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T.M. Duda, N. Agarwal, R. Ma, V. Venkataraman, R.K. Sharma; Ca2+–Modulated ROS–GC1 Transduction Machinery in Isolated Transformed Retinal Ganglion Cells, RGC–5 . Invest. Ophthalmol. Vis. Sci. 2006;47(13):163.
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© ARVO (1962-2015); The Authors (2016-present)
Biochemical, structural and functional characterization of Ca2+–modulated cyclic GMP signaling pathway in the inner retinal neurons, the ganglion cells.
Immunohistochemical analyses, Western blotting, RT–PCR, Ca2+–imaging, patch clamp recordings and in vitro reconstitution experiments in conjunction with enzyme activity assays were employed.
Ca2+–dependent membrane guanylate cyclase transduction machinery is expressed in RGC–5 cells. Through immunological and functional analyses ROS–GC1 has been identified as the enzyme component of the system. Two Ca2+ sensor proteins, neurocalcin delta and S100B, co–exist with ROS–GC1 and regulate its activity. Staining of RGC–5 cells with specific antibodies against neurocalcin d and ROS–GC1 shows positive reaction in the processes of the cells. Overexpression of ROS–GC1 promotes Ca2+ entry into RGC5 cells as evidenced by the markedly reduced time–to–peak ratio and increased amplitude of the response. Transfection of neurocalcin d into the cells results in membrane depolarization.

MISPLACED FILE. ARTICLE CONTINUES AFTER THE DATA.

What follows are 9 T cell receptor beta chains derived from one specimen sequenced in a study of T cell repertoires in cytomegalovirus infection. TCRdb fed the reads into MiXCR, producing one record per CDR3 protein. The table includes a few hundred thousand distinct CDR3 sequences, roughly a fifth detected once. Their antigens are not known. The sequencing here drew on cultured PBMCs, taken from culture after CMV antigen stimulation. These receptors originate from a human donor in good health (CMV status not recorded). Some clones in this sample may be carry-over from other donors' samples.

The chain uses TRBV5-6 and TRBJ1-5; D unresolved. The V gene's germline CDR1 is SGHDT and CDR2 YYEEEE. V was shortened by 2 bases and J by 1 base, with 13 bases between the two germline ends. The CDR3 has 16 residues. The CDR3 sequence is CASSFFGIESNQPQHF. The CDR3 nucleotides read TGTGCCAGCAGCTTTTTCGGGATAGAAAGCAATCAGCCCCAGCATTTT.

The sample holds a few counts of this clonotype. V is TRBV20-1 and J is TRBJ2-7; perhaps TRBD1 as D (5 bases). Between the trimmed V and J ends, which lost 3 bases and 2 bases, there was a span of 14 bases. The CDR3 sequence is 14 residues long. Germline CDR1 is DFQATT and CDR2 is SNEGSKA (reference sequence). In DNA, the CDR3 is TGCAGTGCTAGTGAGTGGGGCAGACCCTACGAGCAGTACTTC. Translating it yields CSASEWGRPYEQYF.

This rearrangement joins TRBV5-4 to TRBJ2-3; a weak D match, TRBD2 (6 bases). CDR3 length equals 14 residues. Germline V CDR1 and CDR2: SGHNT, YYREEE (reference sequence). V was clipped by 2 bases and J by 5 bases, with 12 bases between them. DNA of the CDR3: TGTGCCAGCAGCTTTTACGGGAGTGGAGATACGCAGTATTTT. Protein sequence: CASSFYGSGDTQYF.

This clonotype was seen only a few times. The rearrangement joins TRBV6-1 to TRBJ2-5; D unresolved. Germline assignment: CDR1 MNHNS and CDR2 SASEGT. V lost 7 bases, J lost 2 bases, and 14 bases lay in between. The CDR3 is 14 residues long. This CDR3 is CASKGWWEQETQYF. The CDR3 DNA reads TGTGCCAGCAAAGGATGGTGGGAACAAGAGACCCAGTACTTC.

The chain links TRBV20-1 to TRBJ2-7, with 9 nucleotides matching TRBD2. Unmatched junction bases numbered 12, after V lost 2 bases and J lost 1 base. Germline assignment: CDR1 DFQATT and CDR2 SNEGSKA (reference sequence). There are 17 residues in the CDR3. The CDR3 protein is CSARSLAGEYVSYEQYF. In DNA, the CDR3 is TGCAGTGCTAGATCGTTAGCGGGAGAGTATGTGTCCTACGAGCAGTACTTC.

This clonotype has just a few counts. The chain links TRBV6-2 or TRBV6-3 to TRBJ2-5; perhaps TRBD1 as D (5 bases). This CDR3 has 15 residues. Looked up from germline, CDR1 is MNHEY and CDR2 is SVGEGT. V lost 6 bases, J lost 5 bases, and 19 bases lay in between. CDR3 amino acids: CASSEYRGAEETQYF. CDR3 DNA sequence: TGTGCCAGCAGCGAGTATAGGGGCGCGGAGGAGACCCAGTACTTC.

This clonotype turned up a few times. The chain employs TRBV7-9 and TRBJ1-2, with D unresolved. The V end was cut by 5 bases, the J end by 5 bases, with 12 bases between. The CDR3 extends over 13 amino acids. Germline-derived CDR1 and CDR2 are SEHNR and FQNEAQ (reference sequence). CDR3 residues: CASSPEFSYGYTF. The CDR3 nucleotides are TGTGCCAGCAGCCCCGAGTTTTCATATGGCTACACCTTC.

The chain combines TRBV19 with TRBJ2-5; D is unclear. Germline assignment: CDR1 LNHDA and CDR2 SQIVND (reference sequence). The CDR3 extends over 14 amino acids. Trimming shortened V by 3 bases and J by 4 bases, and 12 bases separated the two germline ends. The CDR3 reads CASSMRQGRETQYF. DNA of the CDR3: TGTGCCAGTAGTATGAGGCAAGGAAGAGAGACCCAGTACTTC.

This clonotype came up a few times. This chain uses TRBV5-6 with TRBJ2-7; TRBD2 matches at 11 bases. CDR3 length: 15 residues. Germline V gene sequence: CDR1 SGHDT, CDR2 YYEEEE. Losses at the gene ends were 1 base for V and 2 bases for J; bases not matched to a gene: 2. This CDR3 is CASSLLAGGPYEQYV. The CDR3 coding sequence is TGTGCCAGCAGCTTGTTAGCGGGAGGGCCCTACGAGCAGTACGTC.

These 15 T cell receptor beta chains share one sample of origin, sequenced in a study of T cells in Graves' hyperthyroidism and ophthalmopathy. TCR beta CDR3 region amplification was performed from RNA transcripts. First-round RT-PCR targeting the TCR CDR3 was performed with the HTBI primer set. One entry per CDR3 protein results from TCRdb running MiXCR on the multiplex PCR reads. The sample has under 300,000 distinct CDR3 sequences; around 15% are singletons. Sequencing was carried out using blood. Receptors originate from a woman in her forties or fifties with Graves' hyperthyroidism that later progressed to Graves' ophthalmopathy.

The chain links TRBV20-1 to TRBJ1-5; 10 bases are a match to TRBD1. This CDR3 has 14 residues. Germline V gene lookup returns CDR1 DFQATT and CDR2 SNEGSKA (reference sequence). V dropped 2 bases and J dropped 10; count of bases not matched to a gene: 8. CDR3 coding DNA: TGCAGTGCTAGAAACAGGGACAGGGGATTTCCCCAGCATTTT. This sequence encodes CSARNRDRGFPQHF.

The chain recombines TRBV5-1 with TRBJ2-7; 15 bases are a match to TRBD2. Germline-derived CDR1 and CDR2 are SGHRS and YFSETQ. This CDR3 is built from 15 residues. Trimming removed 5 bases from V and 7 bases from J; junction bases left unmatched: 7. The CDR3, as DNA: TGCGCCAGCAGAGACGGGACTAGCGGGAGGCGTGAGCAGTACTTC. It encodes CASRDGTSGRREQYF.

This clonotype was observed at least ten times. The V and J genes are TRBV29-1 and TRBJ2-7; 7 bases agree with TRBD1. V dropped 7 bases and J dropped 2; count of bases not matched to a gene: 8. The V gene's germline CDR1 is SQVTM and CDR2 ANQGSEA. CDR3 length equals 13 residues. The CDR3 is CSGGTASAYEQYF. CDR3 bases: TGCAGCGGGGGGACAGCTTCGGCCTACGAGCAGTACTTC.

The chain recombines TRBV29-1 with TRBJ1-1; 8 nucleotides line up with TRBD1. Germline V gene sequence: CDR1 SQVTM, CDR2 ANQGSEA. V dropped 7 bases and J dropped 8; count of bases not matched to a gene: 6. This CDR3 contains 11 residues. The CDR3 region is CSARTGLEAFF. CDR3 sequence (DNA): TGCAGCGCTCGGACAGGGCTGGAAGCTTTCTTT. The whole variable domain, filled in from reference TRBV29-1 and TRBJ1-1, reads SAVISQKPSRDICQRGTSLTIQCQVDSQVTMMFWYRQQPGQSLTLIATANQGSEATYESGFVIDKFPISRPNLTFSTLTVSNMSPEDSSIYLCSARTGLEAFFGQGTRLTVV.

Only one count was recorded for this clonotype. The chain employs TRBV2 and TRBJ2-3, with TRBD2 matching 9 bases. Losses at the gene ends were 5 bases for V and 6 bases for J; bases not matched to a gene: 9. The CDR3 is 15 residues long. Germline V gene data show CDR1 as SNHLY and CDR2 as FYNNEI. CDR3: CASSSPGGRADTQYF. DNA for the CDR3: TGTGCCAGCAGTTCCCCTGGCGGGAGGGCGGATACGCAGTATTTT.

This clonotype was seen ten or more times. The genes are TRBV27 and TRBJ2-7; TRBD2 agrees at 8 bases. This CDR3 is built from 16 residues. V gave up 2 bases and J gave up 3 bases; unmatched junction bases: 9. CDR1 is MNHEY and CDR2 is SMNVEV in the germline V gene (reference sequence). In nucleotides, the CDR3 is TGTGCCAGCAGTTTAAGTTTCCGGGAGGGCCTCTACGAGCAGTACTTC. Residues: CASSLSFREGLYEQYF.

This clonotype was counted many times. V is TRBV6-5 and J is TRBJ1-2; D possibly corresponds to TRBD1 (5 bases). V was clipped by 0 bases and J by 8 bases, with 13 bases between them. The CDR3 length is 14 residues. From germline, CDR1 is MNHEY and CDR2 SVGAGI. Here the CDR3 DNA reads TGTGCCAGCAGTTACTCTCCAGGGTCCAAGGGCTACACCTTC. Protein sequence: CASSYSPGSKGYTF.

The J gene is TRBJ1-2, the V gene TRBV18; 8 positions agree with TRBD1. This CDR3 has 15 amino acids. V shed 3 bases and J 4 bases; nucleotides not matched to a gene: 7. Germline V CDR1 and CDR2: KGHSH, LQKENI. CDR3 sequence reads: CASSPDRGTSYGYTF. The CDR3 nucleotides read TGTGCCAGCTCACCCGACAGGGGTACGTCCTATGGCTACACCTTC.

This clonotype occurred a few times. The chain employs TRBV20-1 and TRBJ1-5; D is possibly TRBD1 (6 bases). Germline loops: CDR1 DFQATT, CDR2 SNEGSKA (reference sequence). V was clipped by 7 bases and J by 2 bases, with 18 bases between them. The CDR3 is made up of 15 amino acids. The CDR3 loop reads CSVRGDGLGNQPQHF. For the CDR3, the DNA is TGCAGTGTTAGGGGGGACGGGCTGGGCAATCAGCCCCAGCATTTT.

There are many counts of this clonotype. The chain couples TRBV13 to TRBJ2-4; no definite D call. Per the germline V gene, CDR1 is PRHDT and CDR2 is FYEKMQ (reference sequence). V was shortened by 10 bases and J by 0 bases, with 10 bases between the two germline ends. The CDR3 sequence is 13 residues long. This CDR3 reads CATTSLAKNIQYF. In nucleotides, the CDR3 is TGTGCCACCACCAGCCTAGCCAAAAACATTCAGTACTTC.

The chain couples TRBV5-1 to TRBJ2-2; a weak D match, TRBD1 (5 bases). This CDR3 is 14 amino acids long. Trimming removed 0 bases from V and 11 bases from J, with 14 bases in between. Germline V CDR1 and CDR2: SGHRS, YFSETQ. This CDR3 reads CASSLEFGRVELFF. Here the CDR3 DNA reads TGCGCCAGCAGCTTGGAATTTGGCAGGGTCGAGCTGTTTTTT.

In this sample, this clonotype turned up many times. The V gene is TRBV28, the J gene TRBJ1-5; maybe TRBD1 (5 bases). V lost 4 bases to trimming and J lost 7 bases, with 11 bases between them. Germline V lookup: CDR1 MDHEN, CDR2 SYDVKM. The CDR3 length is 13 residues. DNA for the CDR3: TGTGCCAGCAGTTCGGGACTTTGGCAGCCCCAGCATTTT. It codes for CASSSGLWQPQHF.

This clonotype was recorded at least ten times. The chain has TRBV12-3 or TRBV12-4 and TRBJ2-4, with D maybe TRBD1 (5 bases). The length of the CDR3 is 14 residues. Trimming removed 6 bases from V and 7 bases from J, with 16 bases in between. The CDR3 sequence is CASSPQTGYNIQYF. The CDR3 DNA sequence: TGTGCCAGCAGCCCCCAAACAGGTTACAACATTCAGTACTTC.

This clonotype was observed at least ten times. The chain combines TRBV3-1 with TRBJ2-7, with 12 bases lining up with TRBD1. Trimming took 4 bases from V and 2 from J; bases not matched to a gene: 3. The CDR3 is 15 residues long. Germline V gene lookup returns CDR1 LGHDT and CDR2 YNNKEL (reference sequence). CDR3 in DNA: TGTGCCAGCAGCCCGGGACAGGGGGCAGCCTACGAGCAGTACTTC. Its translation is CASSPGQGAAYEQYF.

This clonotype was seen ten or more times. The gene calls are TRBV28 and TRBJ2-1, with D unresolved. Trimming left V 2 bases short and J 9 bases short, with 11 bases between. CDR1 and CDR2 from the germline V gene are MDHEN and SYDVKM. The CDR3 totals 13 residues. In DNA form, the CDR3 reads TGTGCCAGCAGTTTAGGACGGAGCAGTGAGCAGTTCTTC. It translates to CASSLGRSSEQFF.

Two Ca2+–modulated ROS–GC1 signaling pathways operate in isolated retinal ganglion cells. These pathways employ two Ca2+ sensors, neurocalcin delta and S100B, which via their specific sites on ROS–GC1 regulate Ca2+ traffic in and out of the cell and the membrane polarization. Thus, they may be linked with the visual transduction machinery of the retina.
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